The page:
|Acting Intensive Program Director Karen Hensel, right, works with students on their final performance.|
.Adult Learners and Professional Actors Hone Skills
Karen Hensel is always happy to talk about acting and teaching acting. It’s her passion and she loves working with adult students.
“Many times, adults don’t even think about how useful acting classes can be—for their business careers, for personal development or if their passion is just community theatre,” says Hensel, who directs the adult-level acting courses at South Coast Repertory’s Theatre Conservatory. “Our program offers small classes and a safe and nurturing place where people can discover more about themselves and their acting talent.”
|Special guest speakers Kathy Bates and Arye Gross.|
“All my teachers are active actors,” says Hensel, whose own career spans film, television and stage credits including “The Young and the Restless,” “Star Trek: The Next Generation,” “The Practice,” “ER,” “LA Law” and others. Her long-time association with SCR includes roles in Childe Byron, Cloud 9, Frankie and Johnny in the Clair de Lune, Hay Fever, A Christmas Carol and The Heiress. Her true passions are the theatre and teaching.
|Students Dennis Pearson and Rick Reiff|
For SCR’s adult-level acting classes, Hensel brings in guest speakers and instructors, like actors Kathy Baker and Ayre Gross, who give their insights into the actor’s craft.
Rick Reiff, public affairs executive producer and host with Southern California Public Broadcasting (SoCalPBS) and executive editor of the Orange County Business Jornal, first got involved in the Acting Intensive Program in the late 1990s.
“You learn things about yourself, about plays, about dialogue,” he says. He still uses the class techniques today in his television work.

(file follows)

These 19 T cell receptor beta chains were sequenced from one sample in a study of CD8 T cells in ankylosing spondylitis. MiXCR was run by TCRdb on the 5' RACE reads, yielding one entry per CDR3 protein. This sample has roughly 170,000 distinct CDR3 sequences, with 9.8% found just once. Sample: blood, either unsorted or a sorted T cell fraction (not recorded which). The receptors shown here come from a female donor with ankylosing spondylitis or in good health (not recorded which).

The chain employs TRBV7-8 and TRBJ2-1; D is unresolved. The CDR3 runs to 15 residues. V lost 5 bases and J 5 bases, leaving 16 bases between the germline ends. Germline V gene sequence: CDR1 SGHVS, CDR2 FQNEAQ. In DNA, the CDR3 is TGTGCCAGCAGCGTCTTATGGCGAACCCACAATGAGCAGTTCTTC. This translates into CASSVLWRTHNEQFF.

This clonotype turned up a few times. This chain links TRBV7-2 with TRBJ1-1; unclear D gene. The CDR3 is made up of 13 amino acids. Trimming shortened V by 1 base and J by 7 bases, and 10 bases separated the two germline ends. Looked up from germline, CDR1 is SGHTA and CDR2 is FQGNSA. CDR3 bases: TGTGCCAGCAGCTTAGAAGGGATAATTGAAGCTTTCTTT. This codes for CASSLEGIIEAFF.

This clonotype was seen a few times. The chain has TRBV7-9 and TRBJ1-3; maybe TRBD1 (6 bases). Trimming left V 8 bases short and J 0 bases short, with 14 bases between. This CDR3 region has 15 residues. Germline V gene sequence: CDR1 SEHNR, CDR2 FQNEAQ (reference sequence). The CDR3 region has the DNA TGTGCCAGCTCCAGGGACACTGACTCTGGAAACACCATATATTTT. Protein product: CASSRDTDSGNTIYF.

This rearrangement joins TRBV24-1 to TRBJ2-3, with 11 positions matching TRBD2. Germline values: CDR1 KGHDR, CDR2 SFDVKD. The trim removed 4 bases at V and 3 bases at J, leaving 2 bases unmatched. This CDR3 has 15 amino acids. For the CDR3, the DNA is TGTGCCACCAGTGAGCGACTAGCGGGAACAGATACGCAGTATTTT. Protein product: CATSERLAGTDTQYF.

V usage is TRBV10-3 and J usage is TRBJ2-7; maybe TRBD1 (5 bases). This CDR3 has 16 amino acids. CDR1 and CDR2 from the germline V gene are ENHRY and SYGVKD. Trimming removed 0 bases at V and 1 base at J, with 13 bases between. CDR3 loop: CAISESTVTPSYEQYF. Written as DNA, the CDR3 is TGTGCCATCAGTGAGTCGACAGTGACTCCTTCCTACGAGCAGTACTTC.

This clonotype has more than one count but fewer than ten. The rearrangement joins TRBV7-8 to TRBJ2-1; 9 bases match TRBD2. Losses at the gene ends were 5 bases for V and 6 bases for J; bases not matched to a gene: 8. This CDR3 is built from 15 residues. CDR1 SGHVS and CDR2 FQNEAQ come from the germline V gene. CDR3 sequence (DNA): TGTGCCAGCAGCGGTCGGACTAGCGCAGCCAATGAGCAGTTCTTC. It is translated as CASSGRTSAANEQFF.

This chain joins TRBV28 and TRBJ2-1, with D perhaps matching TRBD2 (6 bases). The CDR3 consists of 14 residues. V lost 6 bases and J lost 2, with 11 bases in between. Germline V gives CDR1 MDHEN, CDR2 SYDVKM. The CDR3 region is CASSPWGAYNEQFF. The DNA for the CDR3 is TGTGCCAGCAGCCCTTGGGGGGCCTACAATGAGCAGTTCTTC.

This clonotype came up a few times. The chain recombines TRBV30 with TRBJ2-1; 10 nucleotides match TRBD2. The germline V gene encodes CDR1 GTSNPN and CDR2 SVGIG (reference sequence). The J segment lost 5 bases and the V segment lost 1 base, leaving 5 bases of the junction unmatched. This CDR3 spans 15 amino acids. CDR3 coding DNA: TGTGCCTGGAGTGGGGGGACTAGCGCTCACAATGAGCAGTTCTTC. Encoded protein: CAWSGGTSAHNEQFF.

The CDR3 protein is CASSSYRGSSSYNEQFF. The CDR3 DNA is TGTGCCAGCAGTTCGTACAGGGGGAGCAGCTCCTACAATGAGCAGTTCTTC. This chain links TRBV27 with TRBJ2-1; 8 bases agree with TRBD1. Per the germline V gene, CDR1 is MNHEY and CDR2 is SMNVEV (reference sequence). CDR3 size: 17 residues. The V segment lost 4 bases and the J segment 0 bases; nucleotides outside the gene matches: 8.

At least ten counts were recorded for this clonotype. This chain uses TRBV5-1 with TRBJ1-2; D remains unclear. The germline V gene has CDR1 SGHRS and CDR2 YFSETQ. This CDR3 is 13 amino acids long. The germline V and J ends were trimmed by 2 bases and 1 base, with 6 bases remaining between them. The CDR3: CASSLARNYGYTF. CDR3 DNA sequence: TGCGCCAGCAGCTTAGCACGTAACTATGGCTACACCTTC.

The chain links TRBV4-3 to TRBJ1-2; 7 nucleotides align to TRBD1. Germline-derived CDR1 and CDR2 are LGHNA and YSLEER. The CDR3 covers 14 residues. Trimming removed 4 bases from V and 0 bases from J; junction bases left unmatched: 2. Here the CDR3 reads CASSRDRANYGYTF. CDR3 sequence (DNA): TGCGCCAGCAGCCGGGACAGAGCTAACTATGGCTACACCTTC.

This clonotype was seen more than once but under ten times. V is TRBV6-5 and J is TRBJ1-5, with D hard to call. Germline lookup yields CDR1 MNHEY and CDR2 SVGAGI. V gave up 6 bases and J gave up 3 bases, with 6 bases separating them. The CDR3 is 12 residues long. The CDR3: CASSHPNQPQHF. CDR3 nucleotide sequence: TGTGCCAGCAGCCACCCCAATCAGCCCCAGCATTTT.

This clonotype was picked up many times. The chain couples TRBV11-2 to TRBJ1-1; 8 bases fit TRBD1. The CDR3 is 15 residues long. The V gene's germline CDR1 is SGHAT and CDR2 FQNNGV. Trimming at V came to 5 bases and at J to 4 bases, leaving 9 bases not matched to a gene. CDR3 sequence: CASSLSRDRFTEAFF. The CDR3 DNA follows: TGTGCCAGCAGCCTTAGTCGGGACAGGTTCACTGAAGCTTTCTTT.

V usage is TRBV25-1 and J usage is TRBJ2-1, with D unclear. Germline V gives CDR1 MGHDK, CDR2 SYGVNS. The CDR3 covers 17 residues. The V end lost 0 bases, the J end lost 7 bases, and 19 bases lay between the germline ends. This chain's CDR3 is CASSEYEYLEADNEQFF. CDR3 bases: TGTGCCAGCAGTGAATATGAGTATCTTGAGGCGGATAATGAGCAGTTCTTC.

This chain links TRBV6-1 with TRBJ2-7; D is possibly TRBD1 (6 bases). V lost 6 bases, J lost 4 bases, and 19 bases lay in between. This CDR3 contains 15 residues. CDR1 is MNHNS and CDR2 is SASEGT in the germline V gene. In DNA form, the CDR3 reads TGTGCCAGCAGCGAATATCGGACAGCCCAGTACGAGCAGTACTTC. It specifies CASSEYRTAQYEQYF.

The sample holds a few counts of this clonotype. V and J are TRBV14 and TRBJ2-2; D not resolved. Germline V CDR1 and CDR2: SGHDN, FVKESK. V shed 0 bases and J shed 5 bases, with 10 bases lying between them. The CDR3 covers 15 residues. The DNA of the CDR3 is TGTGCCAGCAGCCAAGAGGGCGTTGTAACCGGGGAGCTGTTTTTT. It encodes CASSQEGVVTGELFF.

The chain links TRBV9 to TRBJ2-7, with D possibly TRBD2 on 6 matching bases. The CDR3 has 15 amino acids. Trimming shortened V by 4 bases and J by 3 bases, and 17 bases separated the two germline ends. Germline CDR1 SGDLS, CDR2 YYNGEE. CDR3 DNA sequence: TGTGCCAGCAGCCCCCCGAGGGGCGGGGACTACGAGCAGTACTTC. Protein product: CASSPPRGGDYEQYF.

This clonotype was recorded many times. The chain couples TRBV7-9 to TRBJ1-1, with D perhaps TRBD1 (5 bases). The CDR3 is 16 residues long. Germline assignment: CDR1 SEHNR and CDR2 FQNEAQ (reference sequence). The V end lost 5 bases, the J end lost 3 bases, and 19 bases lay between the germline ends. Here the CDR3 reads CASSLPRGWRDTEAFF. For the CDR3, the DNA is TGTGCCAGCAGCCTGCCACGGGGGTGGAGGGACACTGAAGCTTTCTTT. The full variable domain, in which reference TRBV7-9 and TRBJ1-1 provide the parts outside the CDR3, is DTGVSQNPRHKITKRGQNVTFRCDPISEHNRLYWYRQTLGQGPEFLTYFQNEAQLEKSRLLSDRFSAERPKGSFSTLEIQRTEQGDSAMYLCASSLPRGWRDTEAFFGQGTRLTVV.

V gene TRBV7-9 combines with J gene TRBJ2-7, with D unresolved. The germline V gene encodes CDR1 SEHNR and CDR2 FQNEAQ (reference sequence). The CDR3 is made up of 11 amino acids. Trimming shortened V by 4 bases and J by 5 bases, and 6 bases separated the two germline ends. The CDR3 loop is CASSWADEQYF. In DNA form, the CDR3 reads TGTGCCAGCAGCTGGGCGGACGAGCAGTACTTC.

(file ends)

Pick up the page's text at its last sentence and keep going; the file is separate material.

And as a playgoer, Rieff says he “really appreciates the craft of the people up there, because you realize how hard it is.”
Actor Dennis Pearson, who made his SCR debut in 2012 as Young Marley in A Christmas Carol, took the Acting Intensive Program last summer. He found it to be one of the best programs to help him “make the transition from the academic world to the professional world.”
“I have a better sense of business with the craft [of acting],” he says. “The program did a great job of working on my all-around technique, but I view myself as a product in many ways. I know how to market and I’ve been working on ways to grow myself both as a business man and as an artist.”
|Hal Landon, Jr., right, works with students on a scene.|
|Director Art Manke, background, directs a scenes with students.|
Hensel also sees lifetime connections come out of the program: “Our students form tight-knit groups and become a true ensemble.”
She is proud that students stay in touch not only with each other, but with SCR and the Conservatory faculty.
“They do get personal attention and then we watch them take their skills and reach out further than acting.”
|Program Director Karen Hensel, left, and students.|
“It does give everyone a sense of polish and confidence,” she says. “Acting helps you control how you speak, how you organize your thoughts and instills a good sense of discipline that applies not just to acting, but life in general.”
Hensel is energized about the adult acting classes and the acting intensive courses.
“I’m passionate about it because graduates tell me it’s made a difference in their lives.”